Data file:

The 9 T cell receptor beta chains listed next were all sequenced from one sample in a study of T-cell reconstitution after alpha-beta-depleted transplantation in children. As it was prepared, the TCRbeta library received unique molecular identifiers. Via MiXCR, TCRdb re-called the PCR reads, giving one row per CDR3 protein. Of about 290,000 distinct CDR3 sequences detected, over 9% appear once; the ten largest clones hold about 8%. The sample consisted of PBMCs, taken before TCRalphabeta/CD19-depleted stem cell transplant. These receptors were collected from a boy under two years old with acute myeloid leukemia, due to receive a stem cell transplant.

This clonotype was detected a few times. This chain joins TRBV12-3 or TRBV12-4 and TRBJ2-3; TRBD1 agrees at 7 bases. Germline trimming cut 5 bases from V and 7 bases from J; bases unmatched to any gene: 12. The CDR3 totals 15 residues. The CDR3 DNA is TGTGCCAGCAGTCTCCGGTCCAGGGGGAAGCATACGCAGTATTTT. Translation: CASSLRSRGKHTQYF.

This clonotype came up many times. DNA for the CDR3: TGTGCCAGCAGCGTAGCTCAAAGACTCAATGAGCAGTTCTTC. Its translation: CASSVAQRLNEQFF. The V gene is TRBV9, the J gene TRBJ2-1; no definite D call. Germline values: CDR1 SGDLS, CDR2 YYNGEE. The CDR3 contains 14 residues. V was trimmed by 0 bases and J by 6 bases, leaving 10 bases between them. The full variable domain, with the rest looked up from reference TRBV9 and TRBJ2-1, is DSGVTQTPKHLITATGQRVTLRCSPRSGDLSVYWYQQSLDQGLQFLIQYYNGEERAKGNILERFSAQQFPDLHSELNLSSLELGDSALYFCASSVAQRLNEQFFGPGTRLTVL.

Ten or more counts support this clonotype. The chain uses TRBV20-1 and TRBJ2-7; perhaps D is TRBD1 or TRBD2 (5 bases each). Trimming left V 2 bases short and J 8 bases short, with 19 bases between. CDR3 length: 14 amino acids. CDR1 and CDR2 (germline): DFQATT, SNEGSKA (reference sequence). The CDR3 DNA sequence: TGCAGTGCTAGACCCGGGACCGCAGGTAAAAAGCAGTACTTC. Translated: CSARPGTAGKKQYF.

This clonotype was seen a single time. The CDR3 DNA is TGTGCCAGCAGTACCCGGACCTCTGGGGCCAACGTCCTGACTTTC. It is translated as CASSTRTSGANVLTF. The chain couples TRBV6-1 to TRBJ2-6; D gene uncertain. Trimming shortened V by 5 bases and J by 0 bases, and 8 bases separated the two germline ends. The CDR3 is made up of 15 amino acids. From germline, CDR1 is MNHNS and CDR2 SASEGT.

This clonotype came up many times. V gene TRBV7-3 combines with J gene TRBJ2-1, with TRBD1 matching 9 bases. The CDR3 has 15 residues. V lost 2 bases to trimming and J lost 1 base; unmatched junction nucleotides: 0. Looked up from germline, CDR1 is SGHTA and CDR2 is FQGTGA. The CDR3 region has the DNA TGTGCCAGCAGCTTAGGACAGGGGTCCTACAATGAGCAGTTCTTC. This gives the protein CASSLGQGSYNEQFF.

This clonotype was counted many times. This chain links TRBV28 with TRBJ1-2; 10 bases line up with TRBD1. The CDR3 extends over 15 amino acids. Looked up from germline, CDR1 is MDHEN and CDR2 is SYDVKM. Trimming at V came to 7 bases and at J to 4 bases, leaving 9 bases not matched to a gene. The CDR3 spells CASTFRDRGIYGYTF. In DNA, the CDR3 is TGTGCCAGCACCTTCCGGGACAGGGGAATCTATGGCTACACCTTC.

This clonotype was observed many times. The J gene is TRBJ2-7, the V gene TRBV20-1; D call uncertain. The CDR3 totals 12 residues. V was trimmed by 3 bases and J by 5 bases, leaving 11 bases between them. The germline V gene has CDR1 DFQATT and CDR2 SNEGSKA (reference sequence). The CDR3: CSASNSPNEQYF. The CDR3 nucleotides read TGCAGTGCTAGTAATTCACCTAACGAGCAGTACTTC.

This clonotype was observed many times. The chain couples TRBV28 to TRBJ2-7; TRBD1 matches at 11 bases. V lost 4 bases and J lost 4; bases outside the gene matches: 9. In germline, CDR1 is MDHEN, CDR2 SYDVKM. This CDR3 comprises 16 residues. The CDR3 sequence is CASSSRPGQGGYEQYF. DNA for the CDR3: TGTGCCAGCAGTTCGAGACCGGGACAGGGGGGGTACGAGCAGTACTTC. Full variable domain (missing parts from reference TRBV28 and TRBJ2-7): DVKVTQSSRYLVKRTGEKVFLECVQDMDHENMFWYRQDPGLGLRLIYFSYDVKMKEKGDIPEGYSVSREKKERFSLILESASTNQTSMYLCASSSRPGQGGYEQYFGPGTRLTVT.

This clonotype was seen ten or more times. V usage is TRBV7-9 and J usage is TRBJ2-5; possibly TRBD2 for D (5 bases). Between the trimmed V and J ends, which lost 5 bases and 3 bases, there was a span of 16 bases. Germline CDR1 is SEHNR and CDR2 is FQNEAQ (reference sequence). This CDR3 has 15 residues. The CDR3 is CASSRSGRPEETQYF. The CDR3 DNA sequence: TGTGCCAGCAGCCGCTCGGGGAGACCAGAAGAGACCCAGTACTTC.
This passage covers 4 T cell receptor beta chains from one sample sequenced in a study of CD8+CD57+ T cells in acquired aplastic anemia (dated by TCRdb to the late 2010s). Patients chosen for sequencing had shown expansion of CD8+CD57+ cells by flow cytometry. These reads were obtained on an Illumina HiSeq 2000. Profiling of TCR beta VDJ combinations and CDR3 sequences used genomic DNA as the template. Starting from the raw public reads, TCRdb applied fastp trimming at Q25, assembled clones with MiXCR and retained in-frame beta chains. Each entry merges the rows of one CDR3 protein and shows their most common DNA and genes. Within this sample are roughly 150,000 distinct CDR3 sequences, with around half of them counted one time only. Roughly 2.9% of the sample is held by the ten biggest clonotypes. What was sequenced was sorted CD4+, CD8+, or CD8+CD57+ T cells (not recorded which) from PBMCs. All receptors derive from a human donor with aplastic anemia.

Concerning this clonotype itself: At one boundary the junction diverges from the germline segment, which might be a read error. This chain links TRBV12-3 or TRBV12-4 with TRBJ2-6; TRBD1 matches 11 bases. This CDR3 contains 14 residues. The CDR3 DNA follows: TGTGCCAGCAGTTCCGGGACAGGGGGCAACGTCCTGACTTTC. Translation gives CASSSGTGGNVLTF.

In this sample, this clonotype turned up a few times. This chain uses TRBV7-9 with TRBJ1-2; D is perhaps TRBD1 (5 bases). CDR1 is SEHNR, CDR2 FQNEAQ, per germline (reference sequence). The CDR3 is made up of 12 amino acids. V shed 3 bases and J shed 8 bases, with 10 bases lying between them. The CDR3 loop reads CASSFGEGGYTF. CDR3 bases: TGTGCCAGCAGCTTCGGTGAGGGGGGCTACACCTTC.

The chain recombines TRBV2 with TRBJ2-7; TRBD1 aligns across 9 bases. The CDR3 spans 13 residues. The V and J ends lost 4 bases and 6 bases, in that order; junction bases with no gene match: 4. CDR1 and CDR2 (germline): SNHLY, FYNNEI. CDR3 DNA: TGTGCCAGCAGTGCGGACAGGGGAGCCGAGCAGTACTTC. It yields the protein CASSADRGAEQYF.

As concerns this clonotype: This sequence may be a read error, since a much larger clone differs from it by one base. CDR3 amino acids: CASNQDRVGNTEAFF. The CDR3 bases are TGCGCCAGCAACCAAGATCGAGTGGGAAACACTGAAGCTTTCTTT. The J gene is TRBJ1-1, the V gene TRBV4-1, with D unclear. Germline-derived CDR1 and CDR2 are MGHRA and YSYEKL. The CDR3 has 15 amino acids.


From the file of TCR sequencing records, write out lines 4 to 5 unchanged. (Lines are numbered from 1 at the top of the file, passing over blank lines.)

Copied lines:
Ten or more counts support this clonotype. The chain uses TRBV20-1 and TRBJ2-7; perhaps D is TRBD1 or TRBD2 (5 bases each). Trimming left V 2 bases short and J 8 bases short, with 19 bases between. CDR3 length: 14 amino acids. CDR1 and CDR2 (germline): DFQATT, SNEGSKA (reference sequence). The CDR3 DNA sequence: TGCAGTGCTAGACCCGGGACCGCAGGTAAAAAGCAGTACTTC. Translated: CSARPGTAGKKQYF.

This clonotype was seen a single time. The CDR3 DNA is TGTGCCAGCAGTACCCGGACCTCTGGGGCCAACGTCCTGACTTTC. It is translated as CASSTRTSGANVLTF. The chain couples TRBV6-1 to TRBJ2-6; D gene uncertain. Trimming shortened V by 5 bases and J by 0 bases, and 8 bases separated the two germline ends. The CDR3 is made up of 15 amino acids. From germline, CDR1 is MNHNS and CDR2 SASEGT.